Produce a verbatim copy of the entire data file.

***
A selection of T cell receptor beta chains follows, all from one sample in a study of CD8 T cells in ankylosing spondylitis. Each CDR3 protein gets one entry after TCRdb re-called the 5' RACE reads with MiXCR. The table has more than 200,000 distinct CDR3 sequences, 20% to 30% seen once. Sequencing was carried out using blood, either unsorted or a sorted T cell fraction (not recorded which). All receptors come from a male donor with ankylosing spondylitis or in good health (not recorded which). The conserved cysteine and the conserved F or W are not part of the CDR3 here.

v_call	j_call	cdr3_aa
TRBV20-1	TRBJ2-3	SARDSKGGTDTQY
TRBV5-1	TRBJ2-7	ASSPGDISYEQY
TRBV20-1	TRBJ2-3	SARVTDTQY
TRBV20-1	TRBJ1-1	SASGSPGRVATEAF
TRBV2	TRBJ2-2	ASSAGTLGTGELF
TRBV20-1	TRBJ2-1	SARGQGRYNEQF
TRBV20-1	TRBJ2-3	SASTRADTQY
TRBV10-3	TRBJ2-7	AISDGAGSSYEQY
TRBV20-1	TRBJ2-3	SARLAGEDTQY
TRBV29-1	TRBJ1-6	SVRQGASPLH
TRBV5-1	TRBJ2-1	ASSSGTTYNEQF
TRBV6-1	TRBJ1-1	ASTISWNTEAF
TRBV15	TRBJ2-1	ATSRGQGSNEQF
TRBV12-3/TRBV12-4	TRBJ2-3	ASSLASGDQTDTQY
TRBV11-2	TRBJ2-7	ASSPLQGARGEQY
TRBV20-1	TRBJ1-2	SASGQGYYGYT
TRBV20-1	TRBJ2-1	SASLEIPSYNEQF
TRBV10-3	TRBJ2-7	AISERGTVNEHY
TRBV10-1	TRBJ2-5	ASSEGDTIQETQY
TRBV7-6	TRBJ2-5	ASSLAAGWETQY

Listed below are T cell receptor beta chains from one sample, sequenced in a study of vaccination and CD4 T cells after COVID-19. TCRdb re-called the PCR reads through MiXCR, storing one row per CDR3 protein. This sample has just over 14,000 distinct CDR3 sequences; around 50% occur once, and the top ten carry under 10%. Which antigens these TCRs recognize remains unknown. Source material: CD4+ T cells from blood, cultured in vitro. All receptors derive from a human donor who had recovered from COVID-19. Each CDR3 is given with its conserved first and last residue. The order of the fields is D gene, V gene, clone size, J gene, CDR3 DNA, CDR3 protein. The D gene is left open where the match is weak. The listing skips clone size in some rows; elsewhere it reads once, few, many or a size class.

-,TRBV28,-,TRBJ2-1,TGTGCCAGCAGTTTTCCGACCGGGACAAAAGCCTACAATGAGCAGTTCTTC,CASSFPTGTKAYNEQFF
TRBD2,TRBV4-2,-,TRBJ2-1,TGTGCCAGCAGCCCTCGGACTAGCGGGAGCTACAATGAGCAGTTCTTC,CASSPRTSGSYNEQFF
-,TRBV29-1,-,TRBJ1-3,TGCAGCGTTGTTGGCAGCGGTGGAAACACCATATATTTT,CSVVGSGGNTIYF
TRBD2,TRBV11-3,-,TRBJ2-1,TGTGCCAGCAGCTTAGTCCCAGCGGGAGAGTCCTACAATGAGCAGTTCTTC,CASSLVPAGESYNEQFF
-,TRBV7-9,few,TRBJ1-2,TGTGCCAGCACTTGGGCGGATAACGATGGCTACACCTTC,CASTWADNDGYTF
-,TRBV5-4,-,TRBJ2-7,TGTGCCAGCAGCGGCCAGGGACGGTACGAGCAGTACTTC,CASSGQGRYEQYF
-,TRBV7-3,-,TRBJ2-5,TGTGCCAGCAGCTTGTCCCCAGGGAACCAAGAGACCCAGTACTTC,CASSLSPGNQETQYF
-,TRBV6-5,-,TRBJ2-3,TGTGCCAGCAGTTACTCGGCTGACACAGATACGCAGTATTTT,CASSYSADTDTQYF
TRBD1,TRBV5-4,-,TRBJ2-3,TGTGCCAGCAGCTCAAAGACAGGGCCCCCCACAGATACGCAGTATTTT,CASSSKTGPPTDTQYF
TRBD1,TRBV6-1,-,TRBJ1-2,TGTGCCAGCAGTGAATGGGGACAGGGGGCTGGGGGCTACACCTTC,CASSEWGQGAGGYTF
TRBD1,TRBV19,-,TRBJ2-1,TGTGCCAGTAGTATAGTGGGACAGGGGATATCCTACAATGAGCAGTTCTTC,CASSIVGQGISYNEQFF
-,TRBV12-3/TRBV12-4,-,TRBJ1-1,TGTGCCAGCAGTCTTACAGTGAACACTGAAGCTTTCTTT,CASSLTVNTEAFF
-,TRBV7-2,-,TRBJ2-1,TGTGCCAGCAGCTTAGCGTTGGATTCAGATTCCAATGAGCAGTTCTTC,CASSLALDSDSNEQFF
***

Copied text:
A selection of T cell receptor beta chains follows, all from one sample in a study of CD8 T cells in ankylosing spondylitis. Each CDR3 protein gets one entry after TCRdb re-called the 5' RACE reads with MiXCR. The table has more than 200,000 distinct CDR3 sequences, 20% to 30% seen once. Sequencing was carried out using blood, either unsorted or a sorted T cell fraction (not recorded which). All receptors come from a male donor with ankylosing spondylitis or in good health (not recorded which). The conserved cysteine and the conserved F or W are not part of the CDR3 here.

v_call	j_call	cdr3_aa
TRBV20-1	TRBJ2-3	SARDSKGGTDTQY
TRBV5-1	TRBJ2-7	ASSPGDISYEQY
TRBV20-1	TRBJ2-3	SARVTDTQY
TRBV20-1	TRBJ1-1	SASGSPGRVATEAF
TRBV2	TRBJ2-2	ASSAGTLGTGELF
TRBV20-1	TRBJ2-1	SARGQGRYNEQF
TRBV20-1	TRBJ2-3	SASTRADTQY
TRBV10-3	TRBJ2-7	AISDGAGSSYEQY
TRBV20-1	TRBJ2-3	SARLAGEDTQY
TRBV29-1	TRBJ1-6	SVRQGASPLH
TRBV5-1	TRBJ2-1	ASSSGTTYNEQF
TRBV6-1	TRBJ1-1	ASTISWNTEAF
TRBV15	TRBJ2-1	ATSRGQGSNEQF
TRBV12-3/TRBV12-4	TRBJ2-3	ASSLASGDQTDTQY
TRBV11-2	TRBJ2-7	ASSPLQGARGEQY
TRBV20-1	TRBJ1-2	SASGQGYYGYT
TRBV20-1	TRBJ2-1	SASLEIPSYNEQF
TRBV10-3	TRBJ2-7	AISERGTVNEHY
TRBV10-1	TRBJ2-5	ASSEGDTIQETQY
TRBV7-6	TRBJ2-5	ASSLAAGWETQY

Listed below are T cell receptor beta chains from one sample, sequenced in a study of vaccination and CD4 T cells after COVID-19. TCRdb re-called the PCR reads through MiXCR, storing one row per CDR3 protein. This sample has just over 14,000 distinct CDR3 sequences; around 50% occur once, and the top ten carry under 10%. Which antigens these TCRs recognize remains unknown. Source material: CD4+ T cells from blood, cultured in vitro. All receptors derive from a human donor who had recovered from COVID-19. Each CDR3 is given with its conserved first and last residue. The order of the fields is D gene, V gene, clone size, J gene, CDR3 DNA, CDR3 protein. The D gene is left open where the match is weak. The listing skips clone size in some rows; elsewhere it reads once, few, many or a size class.

-,TRBV28,-,TRBJ2-1,TGTGCCAGCAGTTTTCCGACCGGGACAAAAGCCTACAATGAGCAGTTCTTC,CASSFPTGTKAYNEQFF
TRBD2,TRBV4-2,-,TRBJ2-1,TGTGCCAGCAGCCCTCGGACTAGCGGGAGCTACAATGAGCAGTTCTTC,CASSPRTSGSYNEQFF
-,TRBV29-1,-,TRBJ1-3,TGCAGCGTTGTTGGCAGCGGTGGAAACACCATATATTTT,CSVVGSGGNTIYF
TRBD2,TRBV11-3,-,TRBJ2-1,TGTGCCAGCAGCTTAGTCCCAGCGGGAGAGTCCTACAATGAGCAGTTCTTC,CASSLVPAGESYNEQFF
-,TRBV7-9,few,TRBJ1-2,TGTGCCAGCACTTGGGCGGATAACGATGGCTACACCTTC,CASTWADNDGYTF
-,TRBV5-4,-,TRBJ2-7,TGTGCCAGCAGCGGCCAGGGACGGTACGAGCAGTACTTC,CASSGQGRYEQYF
-,TRBV7-3,-,TRBJ2-5,TGTGCCAGCAGCTTGTCCCCAGGGAACCAAGAGACCCAGTACTTC,CASSLSPGNQETQYF
-,TRBV6-5,-,TRBJ2-3,TGTGCCAGCAGTTACTCGGCTGACACAGATACGCAGTATTTT,CASSYSADTDTQYF
TRBD1,TRBV5-4,-,TRBJ2-3,TGTGCCAGCAGCTCAAAGACAGGGCCCCCCACAGATACGCAGTATTTT,CASSSKTGPPTDTQYF
TRBD1,TRBV6-1,-,TRBJ1-2,TGTGCCAGCAGTGAATGGGGACAGGGGGCTGGGGGCTACACCTTC,CASSEWGQGAGGYTF
TRBD1,TRBV19,-,TRBJ2-1,TGTGCCAGTAGTATAGTGGGACAGGGGATATCCTACAATGAGCAGTTCTTC,CASSIVGQGISYNEQFF
-,TRBV12-3/TRBV12-4,-,TRBJ1-1,TGTGCCAGCAGTCTTACAGTGAACACTGAAGCTTTCTTT,CASSLTVNTEAFF
-,TRBV7-2,-,TRBJ2-1,TGTGCCAGCAGCTTAGCGTTGGATTCAGATTCCAATGAGCAGTTCTTC,CASSLALDSDSNEQFF